• Laptops, tablets, smartphones, set-top boxes, media-streaming devices, and data-storage devices
  • Watches, glasses, and clothes
  • Home appliances, home switches, home alarm systems, home cameras, and light bulbs
  • Industrial devices and industrial control systems
  • Cars, buses, trains, planes, and ships
  • Medical devices and health systems
  • Traffic sensors, seismic sensors, pollution sensors, and weather sensors
     …and more; you name it, and it is or soon will be connected to the Internet.

While the devices and systems connected to the Internet are different, they have something in common–most of them suffer from serious security vulnerabilities. This is not a guess. It is based on IOActive Labs’ security research into many of these types of devices currently being used worldwide. Sadly, we are seeing almost the exact same vulnerabilities on these devices that have plagued software vendors over the last decade. Vulnerabilities that the most important software vendors are trying hard to eradicate. It seems that many hardware companies are following really poor security practices when adding software to their products and connecting them to the Internet. What is worse is that sometimes vendors don’t even respond to security vulnerability reports or just downplay the threat and don’t fix the vulnerabilities. Many vendors don’t even know how to properly deal with the security vulnerabilities being reported.

Some of common vulnerabilities IOActive Labs finds include:
  • Sensitive data sent over insecure channels
  • Improper use of encryption
    • No SSL certificate validation
    • Things like encryption keys and signing certificates easily available to anyone
  • Hardcoded credentials/backdoor accounts
  • Lack of authentication and/or authorization
  • Storage of sensitive data in clear text
  • Unauthenticated and/or unauthorized firmware updates
  • Lack of firmware integrity check during updates
  • Use of insecure custom made protocols
Also, data ambition is working against vendors and is increasing attack surfaces considerably. For example, all data collected is sent to “vendor cloud” and device commands are sent from “vendor cloud”, instead of just allowing users to connect directly to and command their devices. Hacking into “vendor cloud” = thousands of devices compromised = lots of lost money.

Why should we worry about all of this? Well, these devices affect our everyday life and will continue to do so more and more. We’ve only seen the tip of the iceberg when it comes to the attacks that people, companies, and governments face and how easily they can be performed. If the situation doesn’t change soon, it is just matter of time before we witness attacks with tragic consequences.

If a headline like “+100K Digital Toilets from XYZ1.3 Inc. Found Sending Spam and Distributing Malware” doesn’t scare you because you think it’s funny and improbable, you could be wrong. We shouldn’t wait for headlines such as “Dozens of People Injured When Home Automation Devices Hacked” before we react.

Something must be done! From enforcing secure practices during product development to imposing high fines when products are hacked, action must be taken to prevent the loss of money and possibly even lives.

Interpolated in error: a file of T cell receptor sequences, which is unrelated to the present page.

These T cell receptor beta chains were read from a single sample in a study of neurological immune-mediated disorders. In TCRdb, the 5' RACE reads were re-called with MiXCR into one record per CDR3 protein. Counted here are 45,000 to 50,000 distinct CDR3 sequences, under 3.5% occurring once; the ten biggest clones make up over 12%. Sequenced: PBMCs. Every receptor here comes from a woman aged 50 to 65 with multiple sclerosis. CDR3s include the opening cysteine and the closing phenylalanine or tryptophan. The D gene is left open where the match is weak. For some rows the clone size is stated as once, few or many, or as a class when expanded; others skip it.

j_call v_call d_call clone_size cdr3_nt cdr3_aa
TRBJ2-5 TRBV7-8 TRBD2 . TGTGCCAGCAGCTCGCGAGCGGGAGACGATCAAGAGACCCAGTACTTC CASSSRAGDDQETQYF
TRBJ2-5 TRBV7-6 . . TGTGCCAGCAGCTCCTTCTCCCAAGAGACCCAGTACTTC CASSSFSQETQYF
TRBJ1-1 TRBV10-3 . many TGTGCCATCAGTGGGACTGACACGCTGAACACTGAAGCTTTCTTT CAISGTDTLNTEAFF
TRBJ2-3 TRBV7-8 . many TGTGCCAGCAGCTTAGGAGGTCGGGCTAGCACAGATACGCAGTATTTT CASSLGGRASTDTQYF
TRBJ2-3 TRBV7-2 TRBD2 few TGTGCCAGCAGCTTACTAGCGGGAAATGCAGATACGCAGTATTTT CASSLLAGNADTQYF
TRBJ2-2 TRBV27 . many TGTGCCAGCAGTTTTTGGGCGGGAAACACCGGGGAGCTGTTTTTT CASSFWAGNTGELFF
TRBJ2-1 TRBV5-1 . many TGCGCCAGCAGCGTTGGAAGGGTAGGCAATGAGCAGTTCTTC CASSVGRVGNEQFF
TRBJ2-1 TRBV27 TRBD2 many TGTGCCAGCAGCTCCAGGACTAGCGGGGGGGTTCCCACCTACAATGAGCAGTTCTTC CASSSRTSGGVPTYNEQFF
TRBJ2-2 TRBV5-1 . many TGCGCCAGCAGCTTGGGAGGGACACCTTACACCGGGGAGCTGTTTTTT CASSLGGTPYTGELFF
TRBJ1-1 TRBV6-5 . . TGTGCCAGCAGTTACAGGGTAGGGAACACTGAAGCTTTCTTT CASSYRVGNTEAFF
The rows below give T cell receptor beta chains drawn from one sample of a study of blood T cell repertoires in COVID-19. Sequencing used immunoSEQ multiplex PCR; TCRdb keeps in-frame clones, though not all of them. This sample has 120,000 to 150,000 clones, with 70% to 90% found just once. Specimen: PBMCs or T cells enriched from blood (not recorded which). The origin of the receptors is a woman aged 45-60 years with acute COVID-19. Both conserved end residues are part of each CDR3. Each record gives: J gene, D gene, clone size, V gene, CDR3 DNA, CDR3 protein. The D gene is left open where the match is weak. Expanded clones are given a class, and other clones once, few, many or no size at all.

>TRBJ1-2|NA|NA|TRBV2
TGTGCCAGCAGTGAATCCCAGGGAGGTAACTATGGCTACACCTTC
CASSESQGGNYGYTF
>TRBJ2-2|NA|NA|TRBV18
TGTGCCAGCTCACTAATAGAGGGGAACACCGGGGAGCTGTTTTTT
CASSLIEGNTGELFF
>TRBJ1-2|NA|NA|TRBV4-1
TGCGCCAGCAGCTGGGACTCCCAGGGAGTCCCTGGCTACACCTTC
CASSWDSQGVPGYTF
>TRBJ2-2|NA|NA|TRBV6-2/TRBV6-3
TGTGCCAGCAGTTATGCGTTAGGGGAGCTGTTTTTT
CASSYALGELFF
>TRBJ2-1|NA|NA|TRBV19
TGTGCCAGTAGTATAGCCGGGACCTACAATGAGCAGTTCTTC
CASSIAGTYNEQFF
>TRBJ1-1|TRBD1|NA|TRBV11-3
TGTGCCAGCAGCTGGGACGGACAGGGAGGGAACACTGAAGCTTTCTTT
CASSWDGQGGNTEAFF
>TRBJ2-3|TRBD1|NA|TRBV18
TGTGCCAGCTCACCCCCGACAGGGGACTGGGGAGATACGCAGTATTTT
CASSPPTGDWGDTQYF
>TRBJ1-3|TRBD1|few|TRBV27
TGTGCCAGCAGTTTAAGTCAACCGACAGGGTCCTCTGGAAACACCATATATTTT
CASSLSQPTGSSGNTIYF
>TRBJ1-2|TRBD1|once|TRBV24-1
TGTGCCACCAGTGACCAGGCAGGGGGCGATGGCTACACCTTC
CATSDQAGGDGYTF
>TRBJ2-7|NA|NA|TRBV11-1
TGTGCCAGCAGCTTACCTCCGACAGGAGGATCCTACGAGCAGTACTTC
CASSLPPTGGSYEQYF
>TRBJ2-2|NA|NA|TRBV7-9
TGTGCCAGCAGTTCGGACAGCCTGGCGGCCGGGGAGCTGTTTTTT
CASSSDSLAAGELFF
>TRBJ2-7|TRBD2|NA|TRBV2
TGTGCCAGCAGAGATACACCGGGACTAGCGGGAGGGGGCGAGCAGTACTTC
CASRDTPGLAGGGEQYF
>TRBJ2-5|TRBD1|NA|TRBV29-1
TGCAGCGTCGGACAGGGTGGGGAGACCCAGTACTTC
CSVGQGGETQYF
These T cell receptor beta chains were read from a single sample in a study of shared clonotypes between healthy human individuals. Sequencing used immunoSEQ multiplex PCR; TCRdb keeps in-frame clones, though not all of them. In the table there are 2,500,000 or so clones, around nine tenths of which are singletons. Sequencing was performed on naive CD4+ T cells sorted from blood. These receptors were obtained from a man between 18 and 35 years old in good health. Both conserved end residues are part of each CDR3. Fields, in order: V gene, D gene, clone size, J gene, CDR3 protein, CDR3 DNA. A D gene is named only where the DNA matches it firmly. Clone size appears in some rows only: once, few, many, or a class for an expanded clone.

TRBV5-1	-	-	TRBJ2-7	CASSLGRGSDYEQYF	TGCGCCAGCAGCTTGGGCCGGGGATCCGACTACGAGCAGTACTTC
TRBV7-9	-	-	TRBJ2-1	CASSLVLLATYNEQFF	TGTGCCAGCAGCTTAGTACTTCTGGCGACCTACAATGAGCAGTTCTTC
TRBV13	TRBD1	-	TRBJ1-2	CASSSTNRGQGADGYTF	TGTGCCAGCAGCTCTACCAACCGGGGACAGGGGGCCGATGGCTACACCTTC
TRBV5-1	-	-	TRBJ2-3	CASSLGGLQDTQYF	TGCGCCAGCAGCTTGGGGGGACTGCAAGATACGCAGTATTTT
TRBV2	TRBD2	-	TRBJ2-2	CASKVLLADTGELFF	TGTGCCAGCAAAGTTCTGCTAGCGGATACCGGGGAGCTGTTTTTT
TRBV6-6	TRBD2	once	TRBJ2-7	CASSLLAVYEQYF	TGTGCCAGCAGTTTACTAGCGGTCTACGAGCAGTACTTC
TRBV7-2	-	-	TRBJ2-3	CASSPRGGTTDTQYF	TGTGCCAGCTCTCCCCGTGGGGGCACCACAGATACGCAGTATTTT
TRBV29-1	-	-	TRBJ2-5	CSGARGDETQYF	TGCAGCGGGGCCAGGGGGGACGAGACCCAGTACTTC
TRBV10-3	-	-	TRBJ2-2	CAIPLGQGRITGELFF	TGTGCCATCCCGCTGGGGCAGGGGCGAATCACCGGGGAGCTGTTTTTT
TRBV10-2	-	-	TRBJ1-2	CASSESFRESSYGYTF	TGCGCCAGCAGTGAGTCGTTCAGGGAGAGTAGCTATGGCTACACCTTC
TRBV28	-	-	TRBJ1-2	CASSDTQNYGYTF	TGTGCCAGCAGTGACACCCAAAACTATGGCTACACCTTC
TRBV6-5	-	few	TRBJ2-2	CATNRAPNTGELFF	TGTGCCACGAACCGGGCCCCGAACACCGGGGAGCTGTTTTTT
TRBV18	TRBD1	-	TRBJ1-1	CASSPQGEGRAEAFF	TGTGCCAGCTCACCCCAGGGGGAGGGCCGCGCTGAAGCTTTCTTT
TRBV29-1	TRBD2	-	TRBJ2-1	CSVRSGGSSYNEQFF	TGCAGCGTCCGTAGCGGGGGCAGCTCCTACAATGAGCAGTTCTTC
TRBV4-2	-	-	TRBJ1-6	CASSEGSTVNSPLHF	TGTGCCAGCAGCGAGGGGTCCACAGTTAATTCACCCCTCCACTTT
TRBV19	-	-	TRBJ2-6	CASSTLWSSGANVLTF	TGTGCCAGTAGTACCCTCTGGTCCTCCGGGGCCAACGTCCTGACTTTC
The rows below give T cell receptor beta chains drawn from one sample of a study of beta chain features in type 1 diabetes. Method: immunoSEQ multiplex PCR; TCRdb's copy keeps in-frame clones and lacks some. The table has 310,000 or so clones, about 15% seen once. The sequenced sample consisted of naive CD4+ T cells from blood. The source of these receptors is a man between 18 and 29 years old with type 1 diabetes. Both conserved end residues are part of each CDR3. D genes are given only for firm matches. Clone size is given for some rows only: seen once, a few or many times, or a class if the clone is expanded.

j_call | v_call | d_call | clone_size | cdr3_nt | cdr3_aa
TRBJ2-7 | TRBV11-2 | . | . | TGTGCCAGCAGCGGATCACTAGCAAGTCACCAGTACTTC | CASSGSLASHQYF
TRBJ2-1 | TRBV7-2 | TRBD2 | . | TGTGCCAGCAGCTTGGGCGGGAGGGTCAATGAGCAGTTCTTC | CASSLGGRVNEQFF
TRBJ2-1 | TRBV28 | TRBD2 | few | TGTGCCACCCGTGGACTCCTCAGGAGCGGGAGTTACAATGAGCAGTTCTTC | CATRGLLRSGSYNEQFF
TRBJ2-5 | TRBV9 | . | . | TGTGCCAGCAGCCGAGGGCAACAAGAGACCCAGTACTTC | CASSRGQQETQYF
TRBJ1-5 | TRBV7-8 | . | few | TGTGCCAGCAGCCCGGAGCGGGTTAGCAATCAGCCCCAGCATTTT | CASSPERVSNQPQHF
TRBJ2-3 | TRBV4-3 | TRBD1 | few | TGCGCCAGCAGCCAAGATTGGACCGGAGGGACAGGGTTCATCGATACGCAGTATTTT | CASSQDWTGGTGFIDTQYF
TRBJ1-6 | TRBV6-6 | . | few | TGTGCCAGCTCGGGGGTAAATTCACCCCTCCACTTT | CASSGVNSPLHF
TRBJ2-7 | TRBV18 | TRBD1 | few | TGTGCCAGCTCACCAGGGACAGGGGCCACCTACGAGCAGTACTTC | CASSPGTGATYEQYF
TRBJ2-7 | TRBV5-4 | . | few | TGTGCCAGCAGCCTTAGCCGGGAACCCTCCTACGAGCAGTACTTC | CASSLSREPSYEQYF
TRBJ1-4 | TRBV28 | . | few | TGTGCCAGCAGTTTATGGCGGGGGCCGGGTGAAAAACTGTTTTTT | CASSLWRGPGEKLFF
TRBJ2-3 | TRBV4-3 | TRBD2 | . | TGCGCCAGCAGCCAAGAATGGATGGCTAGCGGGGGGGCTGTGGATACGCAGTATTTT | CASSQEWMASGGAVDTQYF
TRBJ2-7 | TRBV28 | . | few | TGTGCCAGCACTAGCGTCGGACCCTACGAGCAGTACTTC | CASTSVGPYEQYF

Companies should strongly consider:
    • Training developers on secure development
    • Implementing security development practices to improve software security
    • Training company staff on security best practices
    • Implementing a security patch development and distribution process
    • Performing product design/architecture security reviews
    • Performing source code security audits
    • Performing product penetration tests
    • Performing company network penetration tests
    • Staying up-to-date with new security threats
    • Creating a bug bounty program to reward reported vulnerabilities and clearly defining how vulnerabilities should be reported
    • Implementing a security incident/emergency response team
It is difficult to give advice to end users given that the best solution is just not to buy or use many products because they are insecure by design. At this stage, it’s just matter of being lucky and hoping that you won’t be hacked. Maybe opportunistic vendors could come up with some novel solution such as an IPS/anti* device that will protect all of your devices from attacks. Just pray that the protection device itself is not vulnerable.

Sometimes end users are forced to live with insecure devices since there isn’t any way to turn them off or not to use them. These include devices provided by TV cable companies, electricity and gas companies, public services companies, governments, etc. These companies and the government should take responsibility for deploying secure products.

This is not BS–in a couple of days we will be releasing some of the extensive research I mentioned and on which this blog post is based.

I intend for this post to be a wakeup call for everyone! I’m really concerned about the current situation. In the meantime, I will use the term INTERNET-of-THREATS (not Internet-of-Things). Maybe this new buzzword will make us more conscious of the situation. If it doesn’t, then at least I have tried.

Friday, February 14, 2014

The password is irrelevant too

By Eireann Leverett @blackswanburst